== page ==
Bowen would go back to SNL and Joel started filming Booty. We couldn’t get Fire Island until after Labor Day; the island and the companies were very welcoming, but they just asked us not to be there during peak season. We (shot a lot on Long Island), and when we finally got to Fire Island, we filmed every damn exterior we could – every iconic location. Once we got to the island we had to move the equipment in little golf carts and walk everywhere. Many of the crew had to take the ferry every morning. It was very inconvenient.

But what was so great was that the cast and I got to stay together in a house on the island. There was that extra bit of camaraderie, like a gay summer camp. I remember being in my room and hearing the cast watching through the vents Real housewives and cackled. I knew I had to capture that when they were on camera.

The on-screen camaraderie makes me want to ask a tough question: Was there a lot of improvisation on set?

Oh yeah. A hundred percent. Because Joel wrote it and he’s performing it, there was a certain amount of respect for the script – that was always the foundation. But we wanted to find moments of pleasure. I remember we did the scene where Margaret Cho has to tell the, you know, the group to sell the house, and she’s always been bad with money. There was an opportunity for a joke and I asked Joel and Margaret, “What bad business decision did she make?” Their answer: Quibi. As someone who didn’t get the job when it was a Quibi show, I really appreciated that. (laughs.)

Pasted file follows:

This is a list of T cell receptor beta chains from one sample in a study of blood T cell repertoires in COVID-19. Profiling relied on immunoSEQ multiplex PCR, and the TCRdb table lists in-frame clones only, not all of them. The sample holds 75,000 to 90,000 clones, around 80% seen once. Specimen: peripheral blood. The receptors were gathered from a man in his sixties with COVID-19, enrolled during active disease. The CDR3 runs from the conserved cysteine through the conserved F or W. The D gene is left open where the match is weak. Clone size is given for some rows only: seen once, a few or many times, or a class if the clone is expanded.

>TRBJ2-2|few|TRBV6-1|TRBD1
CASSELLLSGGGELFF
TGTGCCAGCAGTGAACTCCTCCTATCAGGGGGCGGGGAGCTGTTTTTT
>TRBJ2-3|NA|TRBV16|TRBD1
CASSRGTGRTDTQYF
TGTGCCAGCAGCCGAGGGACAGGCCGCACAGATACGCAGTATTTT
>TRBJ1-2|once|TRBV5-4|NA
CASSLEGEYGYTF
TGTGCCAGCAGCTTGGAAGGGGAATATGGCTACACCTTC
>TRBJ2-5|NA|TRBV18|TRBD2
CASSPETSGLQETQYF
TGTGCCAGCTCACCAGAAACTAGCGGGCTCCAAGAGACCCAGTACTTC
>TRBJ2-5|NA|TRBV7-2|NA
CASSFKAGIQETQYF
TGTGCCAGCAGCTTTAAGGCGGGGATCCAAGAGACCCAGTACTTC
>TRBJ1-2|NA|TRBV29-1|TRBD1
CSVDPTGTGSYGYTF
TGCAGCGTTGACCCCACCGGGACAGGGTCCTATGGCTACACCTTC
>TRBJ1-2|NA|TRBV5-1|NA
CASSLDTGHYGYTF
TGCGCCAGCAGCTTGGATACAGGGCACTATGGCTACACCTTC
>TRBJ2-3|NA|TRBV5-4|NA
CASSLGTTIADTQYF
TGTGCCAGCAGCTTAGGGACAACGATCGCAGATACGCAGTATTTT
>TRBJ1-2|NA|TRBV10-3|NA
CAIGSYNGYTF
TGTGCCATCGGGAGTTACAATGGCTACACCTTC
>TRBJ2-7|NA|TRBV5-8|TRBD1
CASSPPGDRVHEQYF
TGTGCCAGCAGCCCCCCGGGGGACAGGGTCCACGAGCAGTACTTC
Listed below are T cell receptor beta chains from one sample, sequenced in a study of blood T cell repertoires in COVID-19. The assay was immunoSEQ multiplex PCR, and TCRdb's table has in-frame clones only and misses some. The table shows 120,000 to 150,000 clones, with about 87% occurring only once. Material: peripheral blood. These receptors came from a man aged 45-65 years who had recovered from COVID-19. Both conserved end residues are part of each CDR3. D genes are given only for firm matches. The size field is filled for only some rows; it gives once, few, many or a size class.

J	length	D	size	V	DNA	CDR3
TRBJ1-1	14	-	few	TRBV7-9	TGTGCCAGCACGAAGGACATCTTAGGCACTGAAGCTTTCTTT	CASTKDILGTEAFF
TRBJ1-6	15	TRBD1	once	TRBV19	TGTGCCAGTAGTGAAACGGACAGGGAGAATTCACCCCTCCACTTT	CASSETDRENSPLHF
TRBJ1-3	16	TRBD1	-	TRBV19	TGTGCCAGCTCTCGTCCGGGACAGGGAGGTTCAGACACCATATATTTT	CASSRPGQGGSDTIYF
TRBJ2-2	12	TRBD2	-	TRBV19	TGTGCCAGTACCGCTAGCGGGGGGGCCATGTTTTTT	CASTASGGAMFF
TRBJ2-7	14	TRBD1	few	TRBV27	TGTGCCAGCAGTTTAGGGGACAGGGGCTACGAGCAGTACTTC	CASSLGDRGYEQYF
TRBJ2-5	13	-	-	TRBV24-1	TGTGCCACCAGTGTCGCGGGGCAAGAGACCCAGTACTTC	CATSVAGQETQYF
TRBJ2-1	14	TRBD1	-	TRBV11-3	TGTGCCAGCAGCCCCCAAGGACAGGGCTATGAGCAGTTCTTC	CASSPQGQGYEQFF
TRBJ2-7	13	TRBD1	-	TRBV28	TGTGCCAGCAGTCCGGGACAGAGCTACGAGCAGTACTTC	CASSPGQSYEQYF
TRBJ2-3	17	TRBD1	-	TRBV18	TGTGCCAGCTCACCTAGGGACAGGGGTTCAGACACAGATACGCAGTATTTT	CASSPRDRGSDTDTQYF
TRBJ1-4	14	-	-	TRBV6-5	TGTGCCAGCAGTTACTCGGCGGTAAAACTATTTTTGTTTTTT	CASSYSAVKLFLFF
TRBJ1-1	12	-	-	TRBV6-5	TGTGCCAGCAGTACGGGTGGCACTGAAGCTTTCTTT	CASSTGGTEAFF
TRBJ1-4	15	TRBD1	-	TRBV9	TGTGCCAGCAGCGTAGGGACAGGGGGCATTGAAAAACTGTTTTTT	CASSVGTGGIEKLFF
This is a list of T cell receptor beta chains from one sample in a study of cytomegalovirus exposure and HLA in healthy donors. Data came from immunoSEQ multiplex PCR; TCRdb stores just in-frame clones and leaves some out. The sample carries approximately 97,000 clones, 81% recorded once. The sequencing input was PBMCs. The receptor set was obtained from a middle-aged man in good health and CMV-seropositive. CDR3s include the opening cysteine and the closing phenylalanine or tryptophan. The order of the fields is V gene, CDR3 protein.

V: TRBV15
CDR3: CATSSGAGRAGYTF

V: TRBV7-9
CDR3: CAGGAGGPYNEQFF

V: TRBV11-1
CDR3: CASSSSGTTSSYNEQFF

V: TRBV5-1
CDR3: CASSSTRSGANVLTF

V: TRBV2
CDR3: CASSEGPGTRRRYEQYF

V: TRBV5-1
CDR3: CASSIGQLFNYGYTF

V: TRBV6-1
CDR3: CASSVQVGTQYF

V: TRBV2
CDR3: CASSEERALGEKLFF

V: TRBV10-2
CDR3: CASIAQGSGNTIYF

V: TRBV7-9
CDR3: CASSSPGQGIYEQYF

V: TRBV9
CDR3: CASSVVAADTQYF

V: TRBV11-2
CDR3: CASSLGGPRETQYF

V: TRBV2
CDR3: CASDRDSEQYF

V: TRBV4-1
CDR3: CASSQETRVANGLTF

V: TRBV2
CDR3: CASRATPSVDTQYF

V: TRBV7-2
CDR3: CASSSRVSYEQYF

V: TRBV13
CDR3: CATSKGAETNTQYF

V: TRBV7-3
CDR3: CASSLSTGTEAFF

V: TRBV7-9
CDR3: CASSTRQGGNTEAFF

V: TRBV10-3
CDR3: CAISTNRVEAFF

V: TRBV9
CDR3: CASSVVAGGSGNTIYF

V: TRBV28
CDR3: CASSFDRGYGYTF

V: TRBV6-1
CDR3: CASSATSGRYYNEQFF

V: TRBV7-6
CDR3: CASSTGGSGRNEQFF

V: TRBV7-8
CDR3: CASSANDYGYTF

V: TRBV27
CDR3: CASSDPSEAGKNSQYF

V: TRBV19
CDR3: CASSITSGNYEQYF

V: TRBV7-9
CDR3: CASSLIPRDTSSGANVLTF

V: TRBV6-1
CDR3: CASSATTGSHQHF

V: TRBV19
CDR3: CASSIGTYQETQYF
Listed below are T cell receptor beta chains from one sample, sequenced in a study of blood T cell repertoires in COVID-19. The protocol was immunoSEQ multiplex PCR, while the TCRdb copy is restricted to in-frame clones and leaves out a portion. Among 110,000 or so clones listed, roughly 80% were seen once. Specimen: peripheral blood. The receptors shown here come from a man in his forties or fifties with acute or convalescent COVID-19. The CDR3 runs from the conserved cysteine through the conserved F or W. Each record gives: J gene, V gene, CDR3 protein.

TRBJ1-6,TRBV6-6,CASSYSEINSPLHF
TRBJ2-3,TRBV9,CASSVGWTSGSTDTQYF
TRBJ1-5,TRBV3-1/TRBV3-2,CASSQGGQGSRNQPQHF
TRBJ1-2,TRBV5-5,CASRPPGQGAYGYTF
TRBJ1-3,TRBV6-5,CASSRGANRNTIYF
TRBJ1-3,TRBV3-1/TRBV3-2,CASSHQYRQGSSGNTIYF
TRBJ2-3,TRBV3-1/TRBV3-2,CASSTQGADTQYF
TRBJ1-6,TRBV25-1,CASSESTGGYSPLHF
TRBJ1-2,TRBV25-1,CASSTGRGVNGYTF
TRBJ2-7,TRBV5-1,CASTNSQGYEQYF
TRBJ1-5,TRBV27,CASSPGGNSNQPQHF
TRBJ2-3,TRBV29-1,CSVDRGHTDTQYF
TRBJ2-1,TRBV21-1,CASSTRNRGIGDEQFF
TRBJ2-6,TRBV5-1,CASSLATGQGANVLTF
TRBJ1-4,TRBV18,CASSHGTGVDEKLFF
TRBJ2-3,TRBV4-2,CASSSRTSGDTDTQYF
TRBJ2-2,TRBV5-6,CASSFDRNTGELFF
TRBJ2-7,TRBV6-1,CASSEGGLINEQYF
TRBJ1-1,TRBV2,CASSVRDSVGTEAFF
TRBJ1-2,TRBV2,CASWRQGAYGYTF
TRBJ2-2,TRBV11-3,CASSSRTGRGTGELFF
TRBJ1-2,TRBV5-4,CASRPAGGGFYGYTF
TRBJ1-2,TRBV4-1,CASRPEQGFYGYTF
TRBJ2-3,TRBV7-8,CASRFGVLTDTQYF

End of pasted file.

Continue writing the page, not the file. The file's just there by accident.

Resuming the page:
Many of the fun one-liners came from the actors. There’s a great line about swapping a Crest Whitestrip for a PrEP pill – that’s just Matt Rogers being Matt Rogers. There were so many great lines from the cast that our editor, Brian Kates, started collecting them in a trash can. Whenever we felt that a little humor was missing, we added something. It was a beautiful, organic way to highlight the comedic talents of the cast.

Interview edited for length and clarity.

This story first appeared in a standalone August issue of The Hollywood Reporter magazine. To receive the magazine, click here to subscribe.

Merry C. Vega is a highly respected and accomplished news author. She began her career as a journalist, covering local news for a small-town newspaper. She quickly gained a reputation for her thorough reporting and ability to uncover the truth.